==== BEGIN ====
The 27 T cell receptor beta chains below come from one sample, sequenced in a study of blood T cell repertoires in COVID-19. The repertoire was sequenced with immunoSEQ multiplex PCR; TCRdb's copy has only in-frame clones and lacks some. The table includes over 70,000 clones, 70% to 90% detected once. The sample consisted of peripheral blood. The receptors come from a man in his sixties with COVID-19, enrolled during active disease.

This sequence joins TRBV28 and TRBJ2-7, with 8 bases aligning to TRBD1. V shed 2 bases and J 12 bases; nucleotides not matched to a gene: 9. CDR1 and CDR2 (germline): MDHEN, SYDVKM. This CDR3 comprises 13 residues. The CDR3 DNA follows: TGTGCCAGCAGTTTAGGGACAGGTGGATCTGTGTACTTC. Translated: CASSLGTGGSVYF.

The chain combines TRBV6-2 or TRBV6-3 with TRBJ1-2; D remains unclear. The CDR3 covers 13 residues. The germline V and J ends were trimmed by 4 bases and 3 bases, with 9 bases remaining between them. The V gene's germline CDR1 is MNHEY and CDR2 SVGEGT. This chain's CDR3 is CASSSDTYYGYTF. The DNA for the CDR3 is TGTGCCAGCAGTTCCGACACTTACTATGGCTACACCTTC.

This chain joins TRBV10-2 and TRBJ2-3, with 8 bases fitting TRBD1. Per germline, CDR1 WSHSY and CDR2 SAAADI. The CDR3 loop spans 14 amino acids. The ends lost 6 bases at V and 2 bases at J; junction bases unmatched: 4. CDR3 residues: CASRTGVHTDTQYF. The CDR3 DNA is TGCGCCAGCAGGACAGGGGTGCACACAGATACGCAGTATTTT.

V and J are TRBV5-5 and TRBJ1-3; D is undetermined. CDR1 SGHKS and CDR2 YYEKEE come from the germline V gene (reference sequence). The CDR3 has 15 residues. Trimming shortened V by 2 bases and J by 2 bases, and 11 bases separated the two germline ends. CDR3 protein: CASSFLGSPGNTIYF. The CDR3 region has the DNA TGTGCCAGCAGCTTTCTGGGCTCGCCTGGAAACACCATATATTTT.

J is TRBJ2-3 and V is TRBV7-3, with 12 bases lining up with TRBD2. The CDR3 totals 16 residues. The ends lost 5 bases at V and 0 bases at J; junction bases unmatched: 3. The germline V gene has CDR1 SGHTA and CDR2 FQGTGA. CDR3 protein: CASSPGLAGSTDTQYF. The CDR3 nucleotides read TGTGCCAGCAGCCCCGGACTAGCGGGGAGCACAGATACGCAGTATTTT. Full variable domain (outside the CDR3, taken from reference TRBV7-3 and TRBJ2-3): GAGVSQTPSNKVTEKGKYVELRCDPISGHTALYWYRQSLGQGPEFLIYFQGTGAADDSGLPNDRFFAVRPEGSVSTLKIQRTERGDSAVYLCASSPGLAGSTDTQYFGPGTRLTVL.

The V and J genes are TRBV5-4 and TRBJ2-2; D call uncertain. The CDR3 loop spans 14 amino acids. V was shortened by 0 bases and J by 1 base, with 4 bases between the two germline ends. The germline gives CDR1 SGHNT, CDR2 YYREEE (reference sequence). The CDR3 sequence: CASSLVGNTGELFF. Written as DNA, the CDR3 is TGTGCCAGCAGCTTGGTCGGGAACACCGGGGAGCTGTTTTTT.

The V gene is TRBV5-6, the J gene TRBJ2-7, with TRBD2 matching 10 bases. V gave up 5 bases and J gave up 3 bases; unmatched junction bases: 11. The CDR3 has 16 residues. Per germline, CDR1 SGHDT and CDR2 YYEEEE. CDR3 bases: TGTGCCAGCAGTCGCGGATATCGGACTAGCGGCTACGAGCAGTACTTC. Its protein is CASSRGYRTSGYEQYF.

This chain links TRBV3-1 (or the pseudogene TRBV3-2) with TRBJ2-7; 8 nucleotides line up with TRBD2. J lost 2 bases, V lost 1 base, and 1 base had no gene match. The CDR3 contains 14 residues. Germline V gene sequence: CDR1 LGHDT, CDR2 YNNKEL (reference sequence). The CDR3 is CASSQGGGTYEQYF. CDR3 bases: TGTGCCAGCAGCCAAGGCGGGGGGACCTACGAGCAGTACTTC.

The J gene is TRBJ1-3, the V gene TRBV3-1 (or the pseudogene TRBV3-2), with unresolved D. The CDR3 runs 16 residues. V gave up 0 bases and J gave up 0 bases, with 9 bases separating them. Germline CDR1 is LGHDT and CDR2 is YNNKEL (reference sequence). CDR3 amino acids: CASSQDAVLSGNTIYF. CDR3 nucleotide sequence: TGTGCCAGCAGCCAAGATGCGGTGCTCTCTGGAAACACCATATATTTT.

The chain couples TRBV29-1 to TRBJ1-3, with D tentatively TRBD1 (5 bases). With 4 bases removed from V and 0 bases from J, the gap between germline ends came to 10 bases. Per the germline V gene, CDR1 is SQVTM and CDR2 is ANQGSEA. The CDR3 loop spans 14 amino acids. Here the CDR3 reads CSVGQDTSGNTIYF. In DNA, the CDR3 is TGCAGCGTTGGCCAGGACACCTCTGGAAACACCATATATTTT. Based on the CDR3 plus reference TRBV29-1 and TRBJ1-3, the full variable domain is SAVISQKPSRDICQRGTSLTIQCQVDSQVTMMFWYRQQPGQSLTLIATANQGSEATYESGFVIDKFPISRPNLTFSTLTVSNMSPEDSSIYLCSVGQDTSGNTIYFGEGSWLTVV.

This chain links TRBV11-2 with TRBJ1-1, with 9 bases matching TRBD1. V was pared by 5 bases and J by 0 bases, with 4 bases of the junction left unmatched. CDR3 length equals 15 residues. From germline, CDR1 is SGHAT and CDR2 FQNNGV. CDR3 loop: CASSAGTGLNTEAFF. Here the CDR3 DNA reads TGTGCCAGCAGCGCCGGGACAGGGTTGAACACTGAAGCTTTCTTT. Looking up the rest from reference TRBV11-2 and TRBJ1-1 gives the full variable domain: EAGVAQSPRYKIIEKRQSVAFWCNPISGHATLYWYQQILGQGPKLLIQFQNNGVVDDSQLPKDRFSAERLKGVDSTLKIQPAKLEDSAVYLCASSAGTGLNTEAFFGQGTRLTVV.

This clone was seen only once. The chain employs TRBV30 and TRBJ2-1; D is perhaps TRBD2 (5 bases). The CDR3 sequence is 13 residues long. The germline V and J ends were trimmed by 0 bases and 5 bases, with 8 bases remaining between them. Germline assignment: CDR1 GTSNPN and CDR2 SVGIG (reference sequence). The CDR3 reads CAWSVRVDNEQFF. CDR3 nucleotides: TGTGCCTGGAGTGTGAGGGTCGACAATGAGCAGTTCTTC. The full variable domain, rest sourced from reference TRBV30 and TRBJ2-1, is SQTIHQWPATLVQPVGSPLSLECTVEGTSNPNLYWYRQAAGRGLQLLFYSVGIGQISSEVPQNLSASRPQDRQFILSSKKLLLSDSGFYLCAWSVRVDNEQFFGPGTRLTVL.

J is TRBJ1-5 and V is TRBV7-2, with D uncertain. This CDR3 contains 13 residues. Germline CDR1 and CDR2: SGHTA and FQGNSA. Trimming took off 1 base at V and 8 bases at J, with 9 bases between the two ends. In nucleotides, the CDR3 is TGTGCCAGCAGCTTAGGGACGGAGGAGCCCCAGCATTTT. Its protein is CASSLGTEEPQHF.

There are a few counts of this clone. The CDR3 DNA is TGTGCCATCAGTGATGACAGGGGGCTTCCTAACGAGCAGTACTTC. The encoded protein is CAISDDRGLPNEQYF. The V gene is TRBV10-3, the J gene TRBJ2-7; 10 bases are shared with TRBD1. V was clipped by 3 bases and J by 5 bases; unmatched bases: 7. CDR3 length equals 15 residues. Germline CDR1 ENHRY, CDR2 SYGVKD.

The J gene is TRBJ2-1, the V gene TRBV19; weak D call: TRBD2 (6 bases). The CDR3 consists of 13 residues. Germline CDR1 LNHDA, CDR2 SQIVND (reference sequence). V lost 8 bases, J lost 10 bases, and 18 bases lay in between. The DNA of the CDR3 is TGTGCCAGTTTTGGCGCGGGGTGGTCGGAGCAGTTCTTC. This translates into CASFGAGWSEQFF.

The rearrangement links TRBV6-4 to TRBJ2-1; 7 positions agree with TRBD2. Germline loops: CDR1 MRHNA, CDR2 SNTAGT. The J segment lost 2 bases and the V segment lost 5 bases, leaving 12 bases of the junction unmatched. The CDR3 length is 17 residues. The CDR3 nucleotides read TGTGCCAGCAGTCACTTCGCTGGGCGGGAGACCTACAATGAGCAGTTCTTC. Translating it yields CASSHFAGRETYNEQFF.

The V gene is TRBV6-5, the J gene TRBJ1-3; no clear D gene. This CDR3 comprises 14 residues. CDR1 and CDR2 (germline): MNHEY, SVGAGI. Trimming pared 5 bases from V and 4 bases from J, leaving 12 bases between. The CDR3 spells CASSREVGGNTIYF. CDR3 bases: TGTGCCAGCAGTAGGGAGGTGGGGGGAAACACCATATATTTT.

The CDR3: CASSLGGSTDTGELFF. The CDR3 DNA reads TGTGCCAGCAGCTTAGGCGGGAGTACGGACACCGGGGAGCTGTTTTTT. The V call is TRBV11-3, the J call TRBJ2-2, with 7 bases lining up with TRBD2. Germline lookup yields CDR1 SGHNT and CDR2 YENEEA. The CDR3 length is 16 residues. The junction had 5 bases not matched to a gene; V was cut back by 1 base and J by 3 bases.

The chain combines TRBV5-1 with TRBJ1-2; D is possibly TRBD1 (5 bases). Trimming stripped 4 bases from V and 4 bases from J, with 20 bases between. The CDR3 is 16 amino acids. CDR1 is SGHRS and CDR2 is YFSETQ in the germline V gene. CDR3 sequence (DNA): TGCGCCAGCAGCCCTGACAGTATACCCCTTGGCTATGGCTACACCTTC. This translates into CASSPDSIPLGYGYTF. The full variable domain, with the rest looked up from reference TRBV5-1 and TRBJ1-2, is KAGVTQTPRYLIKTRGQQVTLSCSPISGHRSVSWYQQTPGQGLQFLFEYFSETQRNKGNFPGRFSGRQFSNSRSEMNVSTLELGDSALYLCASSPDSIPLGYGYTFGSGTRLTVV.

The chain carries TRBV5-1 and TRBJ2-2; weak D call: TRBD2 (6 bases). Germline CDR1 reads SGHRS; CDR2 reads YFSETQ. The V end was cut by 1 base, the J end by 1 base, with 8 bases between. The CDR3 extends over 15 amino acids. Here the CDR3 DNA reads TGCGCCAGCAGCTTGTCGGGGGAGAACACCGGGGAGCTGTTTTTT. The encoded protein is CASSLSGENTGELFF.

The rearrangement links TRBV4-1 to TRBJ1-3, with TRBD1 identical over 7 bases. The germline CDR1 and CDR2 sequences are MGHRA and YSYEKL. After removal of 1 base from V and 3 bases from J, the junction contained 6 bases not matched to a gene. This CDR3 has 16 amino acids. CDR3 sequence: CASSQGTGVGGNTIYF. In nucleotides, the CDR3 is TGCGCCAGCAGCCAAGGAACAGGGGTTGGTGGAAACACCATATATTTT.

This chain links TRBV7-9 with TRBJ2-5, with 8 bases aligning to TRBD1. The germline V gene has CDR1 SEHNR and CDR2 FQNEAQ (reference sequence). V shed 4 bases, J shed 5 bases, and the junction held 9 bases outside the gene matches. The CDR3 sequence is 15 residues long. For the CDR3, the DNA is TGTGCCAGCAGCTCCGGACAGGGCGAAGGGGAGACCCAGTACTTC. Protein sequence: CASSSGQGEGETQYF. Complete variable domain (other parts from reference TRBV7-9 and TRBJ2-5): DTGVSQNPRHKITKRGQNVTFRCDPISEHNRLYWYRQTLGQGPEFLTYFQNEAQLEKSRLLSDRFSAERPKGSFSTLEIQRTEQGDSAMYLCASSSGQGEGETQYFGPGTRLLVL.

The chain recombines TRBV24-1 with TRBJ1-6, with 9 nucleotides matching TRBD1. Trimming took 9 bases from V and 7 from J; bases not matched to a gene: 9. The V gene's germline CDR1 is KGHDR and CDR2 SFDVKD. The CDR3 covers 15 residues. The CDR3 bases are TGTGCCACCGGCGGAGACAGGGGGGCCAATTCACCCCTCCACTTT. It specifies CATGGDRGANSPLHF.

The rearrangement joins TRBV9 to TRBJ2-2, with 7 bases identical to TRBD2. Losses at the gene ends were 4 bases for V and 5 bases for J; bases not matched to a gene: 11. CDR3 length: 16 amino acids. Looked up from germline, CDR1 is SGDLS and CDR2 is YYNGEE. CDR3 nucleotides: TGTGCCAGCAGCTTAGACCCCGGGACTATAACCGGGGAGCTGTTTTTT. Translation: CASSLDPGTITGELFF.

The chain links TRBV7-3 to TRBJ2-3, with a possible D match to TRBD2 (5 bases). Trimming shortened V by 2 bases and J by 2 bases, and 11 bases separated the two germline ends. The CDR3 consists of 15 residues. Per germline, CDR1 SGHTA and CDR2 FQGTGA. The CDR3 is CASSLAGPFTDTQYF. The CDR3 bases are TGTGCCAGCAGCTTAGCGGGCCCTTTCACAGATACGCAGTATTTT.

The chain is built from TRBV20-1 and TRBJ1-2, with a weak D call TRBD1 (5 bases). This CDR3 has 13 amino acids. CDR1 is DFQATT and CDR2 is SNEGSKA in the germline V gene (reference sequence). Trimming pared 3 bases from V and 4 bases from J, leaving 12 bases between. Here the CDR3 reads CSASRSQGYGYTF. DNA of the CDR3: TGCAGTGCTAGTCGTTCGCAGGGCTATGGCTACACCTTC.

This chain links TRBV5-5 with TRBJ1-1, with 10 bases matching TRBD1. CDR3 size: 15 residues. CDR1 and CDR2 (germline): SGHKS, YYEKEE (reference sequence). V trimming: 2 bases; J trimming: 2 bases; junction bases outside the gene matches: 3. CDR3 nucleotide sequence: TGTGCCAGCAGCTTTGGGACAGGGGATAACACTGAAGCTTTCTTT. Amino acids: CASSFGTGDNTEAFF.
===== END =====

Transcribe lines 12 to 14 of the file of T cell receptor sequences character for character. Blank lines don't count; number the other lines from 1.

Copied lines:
This chain links TRBV11-2 with TRBJ1-1, with 9 bases matching TRBD1. V was pared by 5 bases and J by 0 bases, with 4 bases of the junction left unmatched. CDR3 length equals 15 residues. From germline, CDR1 is SGHAT and CDR2 FQNNGV. CDR3 loop: CASSAGTGLNTEAFF. Here the CDR3 DNA reads TGTGCCAGCAGCGCCGGGACAGGGTTGAACACTGAAGCTTTCTTT. Looking up the rest from reference TRBV11-2 and TRBJ1-1 gives the full variable domain: EAGVAQSPRYKIIEKRQSVAFWCNPISGHATLYWYQQILGQGPKLLIQFQNNGVVDDSQLPKDRFSAERLKGVDSTLKIQPAKLEDSAVYLCASSAGTGLNTEAFFGQGTRLTVV.

This clone was seen only once. The chain employs TRBV30 and TRBJ2-1; D is perhaps TRBD2 (5 bases). The CDR3 sequence is 13 residues long. The germline V and J ends were trimmed by 0 bases and 5 bases, with 8 bases remaining between them. Germline assignment: CDR1 GTSNPN and CDR2 SVGIG (reference sequence). The CDR3 reads CAWSVRVDNEQFF. CDR3 nucleotides: TGTGCCTGGAGTGTGAGGGTCGACAATGAGCAGTTCTTC. The full variable domain, rest sourced from reference TRBV30 and TRBJ2-1, is SQTIHQWPATLVQPVGSPLSLECTVEGTSNPNLYWYRQAAGRGLQLLFYSVGIGQISSEVPQNLSASRPQDRQFILSSKKLLLSDSGFYLCAWSVRVDNEQFFGPGTRLTVL.

J is TRBJ1-5 and V is TRBV7-2, with D uncertain. This CDR3 contains 13 residues. Germline CDR1 and CDR2: SGHTA and FQGNSA. Trimming took off 1 base at V and 8 bases at J, with 9 bases between the two ends. In nucleotides, the CDR3 is TGTGCCAGCAGCTTAGGGACGGAGGAGCCCCAGCATTTT. Its protein is CASSLGTEEPQHF.